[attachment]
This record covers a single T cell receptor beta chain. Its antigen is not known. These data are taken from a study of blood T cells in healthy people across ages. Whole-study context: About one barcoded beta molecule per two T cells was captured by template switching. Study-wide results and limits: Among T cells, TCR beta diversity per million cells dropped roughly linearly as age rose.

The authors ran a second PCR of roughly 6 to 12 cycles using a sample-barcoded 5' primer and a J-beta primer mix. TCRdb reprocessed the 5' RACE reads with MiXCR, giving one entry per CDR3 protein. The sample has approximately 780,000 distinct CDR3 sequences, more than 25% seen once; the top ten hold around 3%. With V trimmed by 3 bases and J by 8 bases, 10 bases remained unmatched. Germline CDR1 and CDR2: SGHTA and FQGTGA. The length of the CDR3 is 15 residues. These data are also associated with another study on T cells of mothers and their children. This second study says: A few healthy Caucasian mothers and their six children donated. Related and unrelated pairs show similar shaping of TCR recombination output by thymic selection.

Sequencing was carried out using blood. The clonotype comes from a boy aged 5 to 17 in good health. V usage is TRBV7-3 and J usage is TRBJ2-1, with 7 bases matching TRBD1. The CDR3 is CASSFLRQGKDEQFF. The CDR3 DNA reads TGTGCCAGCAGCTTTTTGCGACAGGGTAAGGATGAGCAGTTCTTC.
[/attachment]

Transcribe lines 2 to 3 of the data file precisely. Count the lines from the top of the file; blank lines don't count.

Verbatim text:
The authors ran a second PCR of roughly 6 to 12 cycles using a sample-barcoded 5' primer and a J-beta primer mix. TCRdb reprocessed the 5' RACE reads with MiXCR, giving one entry per CDR3 protein. The sample has approximately 780,000 distinct CDR3 sequences, more than 25% seen once; the top ten hold around 3%. With V trimmed by 3 bases and J by 8 bases, 10 bases remained unmatched. Germline CDR1 and CDR2: SGHTA and FQGTGA. The length of the CDR3 is 15 residues. These data are also associated with another study on T cells of mothers and their children. This second study says: A few healthy Caucasian mothers and their six children donated. Related and unrelated pairs show similar shaping of TCR recombination output by thymic selection.

Sequencing was carried out using blood. The clonotype comes from a boy aged 5 to 17 in good health. V usage is TRBV7-3 and J usage is TRBJ2-1, with 7 bases matching TRBD1. The CDR3 is CASSFLRQGKDEQFF. The CDR3 DNA reads TGTGCCAGCAGCTTTTTGCGACAGGGTAAGGATGAGCAGTTCTTC.